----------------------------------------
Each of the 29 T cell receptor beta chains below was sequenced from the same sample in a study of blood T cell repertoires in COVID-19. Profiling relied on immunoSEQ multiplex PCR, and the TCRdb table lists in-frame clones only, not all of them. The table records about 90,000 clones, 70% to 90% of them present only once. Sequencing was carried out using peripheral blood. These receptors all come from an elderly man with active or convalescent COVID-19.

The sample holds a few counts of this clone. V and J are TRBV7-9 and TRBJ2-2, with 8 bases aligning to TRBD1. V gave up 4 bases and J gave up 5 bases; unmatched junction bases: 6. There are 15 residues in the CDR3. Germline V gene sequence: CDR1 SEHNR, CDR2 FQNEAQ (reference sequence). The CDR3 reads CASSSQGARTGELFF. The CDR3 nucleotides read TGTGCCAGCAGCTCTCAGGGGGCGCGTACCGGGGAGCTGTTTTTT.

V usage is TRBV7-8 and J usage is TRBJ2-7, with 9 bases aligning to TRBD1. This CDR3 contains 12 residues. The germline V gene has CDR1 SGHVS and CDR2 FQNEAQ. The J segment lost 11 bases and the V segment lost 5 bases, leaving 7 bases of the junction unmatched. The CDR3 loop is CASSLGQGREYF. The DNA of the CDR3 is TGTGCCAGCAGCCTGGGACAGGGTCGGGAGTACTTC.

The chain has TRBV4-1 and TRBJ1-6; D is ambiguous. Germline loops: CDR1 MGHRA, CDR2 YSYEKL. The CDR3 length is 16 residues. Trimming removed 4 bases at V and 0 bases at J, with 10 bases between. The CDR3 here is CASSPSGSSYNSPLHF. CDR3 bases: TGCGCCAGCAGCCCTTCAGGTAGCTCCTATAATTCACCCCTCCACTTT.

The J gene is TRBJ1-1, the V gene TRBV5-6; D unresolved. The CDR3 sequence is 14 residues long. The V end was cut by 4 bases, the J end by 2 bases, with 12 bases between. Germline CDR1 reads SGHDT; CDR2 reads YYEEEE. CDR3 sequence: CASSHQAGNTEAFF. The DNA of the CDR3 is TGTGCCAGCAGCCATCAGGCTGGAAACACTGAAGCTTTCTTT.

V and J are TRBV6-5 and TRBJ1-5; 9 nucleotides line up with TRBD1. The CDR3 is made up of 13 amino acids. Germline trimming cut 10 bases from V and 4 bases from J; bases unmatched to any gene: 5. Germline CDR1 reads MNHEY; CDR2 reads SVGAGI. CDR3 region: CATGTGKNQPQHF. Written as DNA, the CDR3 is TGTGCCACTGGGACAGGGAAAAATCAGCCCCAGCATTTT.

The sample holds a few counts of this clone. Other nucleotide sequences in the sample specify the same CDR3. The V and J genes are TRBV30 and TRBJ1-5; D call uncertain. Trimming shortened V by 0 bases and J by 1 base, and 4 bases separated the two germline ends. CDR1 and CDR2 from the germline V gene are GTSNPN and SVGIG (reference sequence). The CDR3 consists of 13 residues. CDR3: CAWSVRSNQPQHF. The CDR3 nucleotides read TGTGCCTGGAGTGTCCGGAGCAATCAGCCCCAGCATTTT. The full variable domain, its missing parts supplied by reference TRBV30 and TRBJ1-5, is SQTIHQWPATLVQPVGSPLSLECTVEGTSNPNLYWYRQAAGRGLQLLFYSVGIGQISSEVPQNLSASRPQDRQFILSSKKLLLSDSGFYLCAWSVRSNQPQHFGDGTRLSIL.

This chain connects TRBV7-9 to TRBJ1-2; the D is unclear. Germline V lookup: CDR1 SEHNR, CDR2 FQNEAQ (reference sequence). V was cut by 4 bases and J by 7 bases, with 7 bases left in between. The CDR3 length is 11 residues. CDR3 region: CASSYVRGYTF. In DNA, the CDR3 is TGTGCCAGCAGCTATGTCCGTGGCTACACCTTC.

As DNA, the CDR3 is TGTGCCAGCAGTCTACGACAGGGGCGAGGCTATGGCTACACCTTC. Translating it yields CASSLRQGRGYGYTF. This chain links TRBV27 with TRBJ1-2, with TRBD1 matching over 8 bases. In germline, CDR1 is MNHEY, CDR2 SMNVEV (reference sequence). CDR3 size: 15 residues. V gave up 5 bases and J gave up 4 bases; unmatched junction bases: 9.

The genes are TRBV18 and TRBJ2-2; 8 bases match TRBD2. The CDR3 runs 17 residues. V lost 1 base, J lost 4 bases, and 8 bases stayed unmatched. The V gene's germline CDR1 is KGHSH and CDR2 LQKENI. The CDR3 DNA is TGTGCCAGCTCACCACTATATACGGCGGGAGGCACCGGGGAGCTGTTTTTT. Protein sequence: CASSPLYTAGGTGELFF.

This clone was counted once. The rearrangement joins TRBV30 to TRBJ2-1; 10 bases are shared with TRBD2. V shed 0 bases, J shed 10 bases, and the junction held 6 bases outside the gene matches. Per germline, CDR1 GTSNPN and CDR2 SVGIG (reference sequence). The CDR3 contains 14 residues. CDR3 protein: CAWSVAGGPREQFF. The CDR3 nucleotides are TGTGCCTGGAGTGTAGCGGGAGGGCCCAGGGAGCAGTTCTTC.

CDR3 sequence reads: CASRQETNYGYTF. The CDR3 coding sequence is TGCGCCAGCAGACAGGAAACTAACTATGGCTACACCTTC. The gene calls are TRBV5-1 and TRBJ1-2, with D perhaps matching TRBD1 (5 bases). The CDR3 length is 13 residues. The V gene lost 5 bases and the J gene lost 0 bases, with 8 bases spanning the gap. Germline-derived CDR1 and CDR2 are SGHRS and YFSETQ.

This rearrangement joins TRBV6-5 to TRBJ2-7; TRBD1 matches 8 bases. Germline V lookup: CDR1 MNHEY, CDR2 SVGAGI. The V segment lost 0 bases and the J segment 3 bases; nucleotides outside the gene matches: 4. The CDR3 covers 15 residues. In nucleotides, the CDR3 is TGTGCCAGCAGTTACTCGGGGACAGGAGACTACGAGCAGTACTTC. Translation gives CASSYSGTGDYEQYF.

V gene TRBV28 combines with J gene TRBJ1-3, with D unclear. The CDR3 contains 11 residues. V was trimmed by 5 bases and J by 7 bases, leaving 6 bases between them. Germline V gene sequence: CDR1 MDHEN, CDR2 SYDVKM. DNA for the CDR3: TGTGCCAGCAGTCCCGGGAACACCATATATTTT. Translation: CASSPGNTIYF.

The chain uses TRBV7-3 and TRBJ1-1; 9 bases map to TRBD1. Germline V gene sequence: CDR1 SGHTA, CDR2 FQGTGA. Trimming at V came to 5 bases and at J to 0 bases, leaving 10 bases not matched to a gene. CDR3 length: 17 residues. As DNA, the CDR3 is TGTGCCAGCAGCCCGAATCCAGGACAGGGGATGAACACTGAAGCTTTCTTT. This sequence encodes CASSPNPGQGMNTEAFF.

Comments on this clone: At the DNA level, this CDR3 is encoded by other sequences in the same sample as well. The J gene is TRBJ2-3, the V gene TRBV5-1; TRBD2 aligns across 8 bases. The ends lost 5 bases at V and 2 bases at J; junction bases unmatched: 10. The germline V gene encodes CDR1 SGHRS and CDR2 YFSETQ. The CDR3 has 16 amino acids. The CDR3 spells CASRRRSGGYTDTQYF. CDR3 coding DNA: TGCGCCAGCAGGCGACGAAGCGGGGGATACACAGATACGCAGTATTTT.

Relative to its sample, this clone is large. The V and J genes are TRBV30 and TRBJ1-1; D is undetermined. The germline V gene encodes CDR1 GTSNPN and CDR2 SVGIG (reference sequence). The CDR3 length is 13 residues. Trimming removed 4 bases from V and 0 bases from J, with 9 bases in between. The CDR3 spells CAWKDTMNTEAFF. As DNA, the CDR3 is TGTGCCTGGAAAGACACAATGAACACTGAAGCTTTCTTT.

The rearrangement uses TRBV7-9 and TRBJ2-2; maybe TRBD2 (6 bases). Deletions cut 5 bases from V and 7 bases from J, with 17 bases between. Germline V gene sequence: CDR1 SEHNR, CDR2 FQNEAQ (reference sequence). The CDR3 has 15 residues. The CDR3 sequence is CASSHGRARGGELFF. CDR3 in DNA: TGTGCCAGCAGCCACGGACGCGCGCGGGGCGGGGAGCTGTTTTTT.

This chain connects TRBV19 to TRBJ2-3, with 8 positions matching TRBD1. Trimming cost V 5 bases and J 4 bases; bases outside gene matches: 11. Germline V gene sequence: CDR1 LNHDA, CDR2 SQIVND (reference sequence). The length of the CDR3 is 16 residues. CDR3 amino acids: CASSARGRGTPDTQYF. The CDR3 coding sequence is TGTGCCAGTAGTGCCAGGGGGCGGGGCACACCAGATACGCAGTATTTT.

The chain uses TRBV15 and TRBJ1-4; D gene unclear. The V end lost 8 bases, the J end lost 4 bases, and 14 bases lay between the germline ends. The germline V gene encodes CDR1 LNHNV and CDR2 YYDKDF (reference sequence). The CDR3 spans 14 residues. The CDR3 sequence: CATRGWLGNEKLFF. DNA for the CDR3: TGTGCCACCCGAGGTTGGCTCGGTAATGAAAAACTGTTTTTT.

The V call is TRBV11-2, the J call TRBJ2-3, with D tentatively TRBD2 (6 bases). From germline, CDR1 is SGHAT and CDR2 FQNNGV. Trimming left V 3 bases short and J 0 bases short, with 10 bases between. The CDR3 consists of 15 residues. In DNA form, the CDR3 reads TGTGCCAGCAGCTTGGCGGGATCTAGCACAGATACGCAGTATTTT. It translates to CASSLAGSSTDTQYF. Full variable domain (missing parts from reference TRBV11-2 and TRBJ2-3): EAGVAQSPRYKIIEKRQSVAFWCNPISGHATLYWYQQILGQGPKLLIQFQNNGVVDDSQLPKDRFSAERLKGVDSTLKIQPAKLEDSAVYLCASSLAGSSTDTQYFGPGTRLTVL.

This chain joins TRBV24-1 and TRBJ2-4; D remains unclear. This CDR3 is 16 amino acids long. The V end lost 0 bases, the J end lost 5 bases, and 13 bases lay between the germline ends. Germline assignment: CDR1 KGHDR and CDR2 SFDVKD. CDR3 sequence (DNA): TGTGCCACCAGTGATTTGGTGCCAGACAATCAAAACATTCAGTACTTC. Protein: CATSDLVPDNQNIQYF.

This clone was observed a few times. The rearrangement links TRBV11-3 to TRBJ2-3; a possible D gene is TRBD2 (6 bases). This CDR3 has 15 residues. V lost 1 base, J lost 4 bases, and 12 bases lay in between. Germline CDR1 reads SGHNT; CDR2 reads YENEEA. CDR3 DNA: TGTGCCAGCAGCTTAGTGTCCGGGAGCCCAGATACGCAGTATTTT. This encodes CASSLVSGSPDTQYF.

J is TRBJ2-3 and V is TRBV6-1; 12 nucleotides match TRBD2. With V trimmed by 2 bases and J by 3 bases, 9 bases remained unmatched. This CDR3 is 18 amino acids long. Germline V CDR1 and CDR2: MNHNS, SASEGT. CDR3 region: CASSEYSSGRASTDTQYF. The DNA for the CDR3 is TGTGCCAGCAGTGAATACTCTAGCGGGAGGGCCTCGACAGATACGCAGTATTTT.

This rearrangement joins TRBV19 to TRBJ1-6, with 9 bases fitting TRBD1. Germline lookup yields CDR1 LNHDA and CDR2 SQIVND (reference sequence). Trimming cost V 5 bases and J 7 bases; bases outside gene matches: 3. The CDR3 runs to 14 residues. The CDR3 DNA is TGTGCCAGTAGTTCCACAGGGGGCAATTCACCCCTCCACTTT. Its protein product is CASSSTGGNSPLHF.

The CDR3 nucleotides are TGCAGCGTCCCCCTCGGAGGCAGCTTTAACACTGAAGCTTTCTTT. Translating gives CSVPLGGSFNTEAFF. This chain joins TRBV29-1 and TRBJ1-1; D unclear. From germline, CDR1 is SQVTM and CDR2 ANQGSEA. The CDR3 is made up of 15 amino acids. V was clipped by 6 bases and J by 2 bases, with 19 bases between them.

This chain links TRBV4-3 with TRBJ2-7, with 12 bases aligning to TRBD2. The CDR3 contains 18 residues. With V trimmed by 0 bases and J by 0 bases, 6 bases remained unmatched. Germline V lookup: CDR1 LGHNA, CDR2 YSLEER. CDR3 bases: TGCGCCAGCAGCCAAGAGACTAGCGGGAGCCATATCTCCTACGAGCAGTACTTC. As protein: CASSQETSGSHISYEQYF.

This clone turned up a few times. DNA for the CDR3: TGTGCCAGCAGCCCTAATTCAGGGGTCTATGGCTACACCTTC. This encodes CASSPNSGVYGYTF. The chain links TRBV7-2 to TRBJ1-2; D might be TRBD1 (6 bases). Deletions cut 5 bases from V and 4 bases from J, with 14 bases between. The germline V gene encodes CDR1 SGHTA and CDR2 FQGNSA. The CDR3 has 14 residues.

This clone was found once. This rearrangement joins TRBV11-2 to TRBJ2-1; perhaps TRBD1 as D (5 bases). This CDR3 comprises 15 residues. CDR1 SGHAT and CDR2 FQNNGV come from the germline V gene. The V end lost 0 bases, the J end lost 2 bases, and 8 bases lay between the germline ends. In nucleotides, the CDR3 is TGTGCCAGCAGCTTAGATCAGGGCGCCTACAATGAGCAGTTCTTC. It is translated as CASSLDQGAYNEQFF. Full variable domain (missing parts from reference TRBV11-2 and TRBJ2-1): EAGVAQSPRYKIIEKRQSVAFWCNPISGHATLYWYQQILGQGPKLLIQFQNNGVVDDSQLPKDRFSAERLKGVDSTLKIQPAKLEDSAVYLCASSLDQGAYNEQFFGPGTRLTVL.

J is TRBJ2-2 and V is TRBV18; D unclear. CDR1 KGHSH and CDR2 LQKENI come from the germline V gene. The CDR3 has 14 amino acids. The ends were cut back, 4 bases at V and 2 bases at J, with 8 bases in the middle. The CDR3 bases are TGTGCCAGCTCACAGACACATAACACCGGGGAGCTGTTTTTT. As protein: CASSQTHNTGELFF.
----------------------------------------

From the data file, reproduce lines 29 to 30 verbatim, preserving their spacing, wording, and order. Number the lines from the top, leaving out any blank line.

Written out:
This clone was found once. This rearrangement joins TRBV11-2 to TRBJ2-1; perhaps TRBD1 as D (5 bases). This CDR3 comprises 15 residues. CDR1 SGHAT and CDR2 FQNNGV come from the germline V gene. The V end lost 0 bases, the J end lost 2 bases, and 8 bases lay between the germline ends. In nucleotides, the CDR3 is TGTGCCAGCAGCTTAGATCAGGGCGCCTACAATGAGCAGTTCTTC. It is translated as CASSLDQGAYNEQFF. Full variable domain (missing parts from reference TRBV11-2 and TRBJ2-1): EAGVAQSPRYKIIEKRQSVAFWCNPISGHATLYWYQQILGQGPKLLIQFQNNGVVDDSQLPKDRFSAERLKGVDSTLKIQPAKLEDSAVYLCASSLDQGAYNEQFFGPGTRLTVL.

J is TRBJ2-2 and V is TRBV18; D unclear. CDR1 KGHSH and CDR2 LQKENI come from the germline V gene. The CDR3 has 14 amino acids. The ends were cut back, 4 bases at V and 2 bases at J, with 8 bases in the middle. The CDR3 bases are TGTGCCAGCTCACAGACACATAACACCGGGGAGCTGTTTTTT. As protein: CASSQTHNTGELFF.